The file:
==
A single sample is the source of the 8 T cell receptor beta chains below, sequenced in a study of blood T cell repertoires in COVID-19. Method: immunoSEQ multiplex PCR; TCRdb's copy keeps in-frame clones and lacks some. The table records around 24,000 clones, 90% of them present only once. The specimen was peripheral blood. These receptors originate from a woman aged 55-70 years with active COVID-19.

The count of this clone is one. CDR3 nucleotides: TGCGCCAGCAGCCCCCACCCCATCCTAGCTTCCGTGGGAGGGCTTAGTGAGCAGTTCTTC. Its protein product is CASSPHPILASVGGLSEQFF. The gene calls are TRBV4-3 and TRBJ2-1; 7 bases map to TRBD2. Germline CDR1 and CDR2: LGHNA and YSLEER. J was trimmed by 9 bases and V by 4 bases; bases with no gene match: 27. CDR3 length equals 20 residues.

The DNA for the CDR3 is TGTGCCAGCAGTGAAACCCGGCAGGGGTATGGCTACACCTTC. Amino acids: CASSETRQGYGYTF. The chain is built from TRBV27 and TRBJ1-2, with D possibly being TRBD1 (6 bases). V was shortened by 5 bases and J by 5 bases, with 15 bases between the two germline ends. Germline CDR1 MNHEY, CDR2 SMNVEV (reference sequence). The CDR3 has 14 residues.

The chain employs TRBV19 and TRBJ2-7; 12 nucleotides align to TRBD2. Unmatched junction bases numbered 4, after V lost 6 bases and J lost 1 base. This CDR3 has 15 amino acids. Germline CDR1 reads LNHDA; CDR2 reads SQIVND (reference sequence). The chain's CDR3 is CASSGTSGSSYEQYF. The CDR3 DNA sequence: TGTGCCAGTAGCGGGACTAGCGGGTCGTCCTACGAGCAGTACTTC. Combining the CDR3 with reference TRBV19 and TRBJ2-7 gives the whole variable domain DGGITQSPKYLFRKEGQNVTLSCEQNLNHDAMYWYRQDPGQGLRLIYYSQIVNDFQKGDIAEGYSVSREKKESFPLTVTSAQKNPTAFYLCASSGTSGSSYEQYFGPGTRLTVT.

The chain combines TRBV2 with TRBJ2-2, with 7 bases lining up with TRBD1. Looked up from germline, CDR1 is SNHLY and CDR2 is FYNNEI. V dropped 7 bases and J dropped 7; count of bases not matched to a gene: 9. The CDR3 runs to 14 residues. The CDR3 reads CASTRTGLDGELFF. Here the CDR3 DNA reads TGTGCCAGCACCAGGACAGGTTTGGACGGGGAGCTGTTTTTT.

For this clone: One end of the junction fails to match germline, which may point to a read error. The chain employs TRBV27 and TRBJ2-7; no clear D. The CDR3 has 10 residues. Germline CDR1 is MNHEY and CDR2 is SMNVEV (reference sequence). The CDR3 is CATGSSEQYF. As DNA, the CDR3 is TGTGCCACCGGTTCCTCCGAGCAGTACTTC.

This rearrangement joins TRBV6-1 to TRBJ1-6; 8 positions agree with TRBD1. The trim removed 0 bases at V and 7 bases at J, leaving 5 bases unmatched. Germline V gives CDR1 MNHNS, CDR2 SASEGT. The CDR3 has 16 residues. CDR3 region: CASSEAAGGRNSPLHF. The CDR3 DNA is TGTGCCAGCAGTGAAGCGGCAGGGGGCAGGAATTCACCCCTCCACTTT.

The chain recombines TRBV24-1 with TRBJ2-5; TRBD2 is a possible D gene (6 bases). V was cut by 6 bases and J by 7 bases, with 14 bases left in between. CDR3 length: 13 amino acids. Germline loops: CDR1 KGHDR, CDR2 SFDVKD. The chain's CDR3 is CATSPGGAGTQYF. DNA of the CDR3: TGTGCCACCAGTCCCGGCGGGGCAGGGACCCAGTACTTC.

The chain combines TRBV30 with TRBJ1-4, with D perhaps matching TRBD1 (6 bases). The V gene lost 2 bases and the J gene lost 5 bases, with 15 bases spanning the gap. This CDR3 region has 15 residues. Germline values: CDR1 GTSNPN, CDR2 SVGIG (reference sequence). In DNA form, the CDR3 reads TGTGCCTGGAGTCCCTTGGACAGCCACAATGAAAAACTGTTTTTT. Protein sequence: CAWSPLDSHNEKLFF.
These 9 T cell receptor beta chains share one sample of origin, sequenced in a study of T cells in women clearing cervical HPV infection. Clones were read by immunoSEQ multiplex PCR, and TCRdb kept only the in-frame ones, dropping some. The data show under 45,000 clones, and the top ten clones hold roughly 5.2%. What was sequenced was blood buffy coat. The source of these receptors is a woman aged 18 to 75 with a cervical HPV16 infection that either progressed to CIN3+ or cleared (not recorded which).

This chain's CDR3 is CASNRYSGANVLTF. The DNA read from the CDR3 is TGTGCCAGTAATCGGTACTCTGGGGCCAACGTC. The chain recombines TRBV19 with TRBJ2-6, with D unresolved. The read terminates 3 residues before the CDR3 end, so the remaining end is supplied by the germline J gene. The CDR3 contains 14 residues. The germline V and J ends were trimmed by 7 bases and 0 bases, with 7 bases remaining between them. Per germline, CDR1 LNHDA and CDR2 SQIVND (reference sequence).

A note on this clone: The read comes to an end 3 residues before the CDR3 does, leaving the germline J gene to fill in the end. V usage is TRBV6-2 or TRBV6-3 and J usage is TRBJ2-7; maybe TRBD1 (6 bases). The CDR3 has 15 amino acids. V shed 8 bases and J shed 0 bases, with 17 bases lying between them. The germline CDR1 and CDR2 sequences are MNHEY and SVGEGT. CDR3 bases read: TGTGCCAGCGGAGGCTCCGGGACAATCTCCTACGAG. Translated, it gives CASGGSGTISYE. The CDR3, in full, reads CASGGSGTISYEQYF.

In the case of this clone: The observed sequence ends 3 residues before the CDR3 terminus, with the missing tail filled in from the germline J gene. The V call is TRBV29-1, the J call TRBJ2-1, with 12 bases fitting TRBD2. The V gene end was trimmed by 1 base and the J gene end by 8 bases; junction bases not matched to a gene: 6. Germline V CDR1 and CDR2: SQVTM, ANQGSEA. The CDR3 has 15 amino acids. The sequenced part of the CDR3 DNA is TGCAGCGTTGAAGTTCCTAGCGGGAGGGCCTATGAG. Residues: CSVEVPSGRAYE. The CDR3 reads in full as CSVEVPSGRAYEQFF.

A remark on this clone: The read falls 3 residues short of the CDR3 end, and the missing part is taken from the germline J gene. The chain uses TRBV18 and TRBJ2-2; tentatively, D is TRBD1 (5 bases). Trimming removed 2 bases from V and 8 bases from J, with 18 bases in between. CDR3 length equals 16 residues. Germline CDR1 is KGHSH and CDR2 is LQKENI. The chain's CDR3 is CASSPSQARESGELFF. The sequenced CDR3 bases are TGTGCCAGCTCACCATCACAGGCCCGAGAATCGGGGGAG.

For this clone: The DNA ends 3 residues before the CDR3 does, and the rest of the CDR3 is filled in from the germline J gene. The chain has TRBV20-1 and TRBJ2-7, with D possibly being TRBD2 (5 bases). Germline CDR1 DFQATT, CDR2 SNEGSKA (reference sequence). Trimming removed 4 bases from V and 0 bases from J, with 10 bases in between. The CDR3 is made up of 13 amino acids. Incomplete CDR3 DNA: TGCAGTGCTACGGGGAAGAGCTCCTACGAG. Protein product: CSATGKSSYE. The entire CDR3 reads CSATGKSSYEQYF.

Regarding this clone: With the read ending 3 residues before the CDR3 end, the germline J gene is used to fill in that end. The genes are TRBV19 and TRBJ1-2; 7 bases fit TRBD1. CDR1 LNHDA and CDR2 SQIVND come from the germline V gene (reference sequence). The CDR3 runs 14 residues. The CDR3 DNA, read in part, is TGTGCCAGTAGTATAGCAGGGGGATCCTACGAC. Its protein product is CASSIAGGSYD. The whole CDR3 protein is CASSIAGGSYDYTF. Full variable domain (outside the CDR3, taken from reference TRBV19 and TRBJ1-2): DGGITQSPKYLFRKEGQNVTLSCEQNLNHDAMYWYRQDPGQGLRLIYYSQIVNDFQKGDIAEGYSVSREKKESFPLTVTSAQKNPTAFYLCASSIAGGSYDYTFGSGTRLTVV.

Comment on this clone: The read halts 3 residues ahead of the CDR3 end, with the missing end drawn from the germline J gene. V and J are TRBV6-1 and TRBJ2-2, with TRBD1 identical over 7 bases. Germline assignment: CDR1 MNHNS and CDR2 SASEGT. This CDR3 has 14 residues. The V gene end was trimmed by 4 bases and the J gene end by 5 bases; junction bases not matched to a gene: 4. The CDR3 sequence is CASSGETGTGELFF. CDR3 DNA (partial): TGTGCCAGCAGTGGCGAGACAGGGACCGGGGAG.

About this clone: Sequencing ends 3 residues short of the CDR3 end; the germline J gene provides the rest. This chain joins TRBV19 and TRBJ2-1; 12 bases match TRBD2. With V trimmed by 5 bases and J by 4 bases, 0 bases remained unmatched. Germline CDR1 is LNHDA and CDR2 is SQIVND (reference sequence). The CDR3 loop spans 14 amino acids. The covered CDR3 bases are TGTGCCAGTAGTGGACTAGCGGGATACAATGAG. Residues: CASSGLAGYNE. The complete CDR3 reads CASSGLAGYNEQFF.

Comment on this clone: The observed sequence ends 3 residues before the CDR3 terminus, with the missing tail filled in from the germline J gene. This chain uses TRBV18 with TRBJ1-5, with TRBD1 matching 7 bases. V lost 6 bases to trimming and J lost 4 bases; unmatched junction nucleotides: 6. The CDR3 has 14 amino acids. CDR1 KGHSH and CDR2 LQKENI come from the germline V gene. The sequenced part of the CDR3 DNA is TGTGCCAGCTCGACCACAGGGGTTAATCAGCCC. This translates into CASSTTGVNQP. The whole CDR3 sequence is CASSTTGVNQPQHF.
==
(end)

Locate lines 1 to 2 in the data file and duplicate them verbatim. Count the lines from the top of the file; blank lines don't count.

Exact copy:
A single sample is the source of the 8 T cell receptor beta chains below, sequenced in a study of blood T cell repertoires in COVID-19. Method: immunoSEQ multiplex PCR; TCRdb's copy keeps in-frame clones and lacks some. The table records around 24,000 clones, 90% of them present only once. The specimen was peripheral blood. These receptors originate from a woman aged 55-70 years with active COVID-19.

The count of this clone is one. CDR3 nucleotides: TGCGCCAGCAGCCCCCACCCCATCCTAGCTTCCGTGGGAGGGCTTAGTGAGCAGTTCTTC. Its protein product is CASSPHPILASVGGLSEQFF. The gene calls are TRBV4-3 and TRBJ2-1; 7 bases map to TRBD2. Germline CDR1 and CDR2: LGHNA and YSLEER. J was trimmed by 9 bases and V by 4 bases; bases with no gene match: 27. CDR3 length equals 20 residues.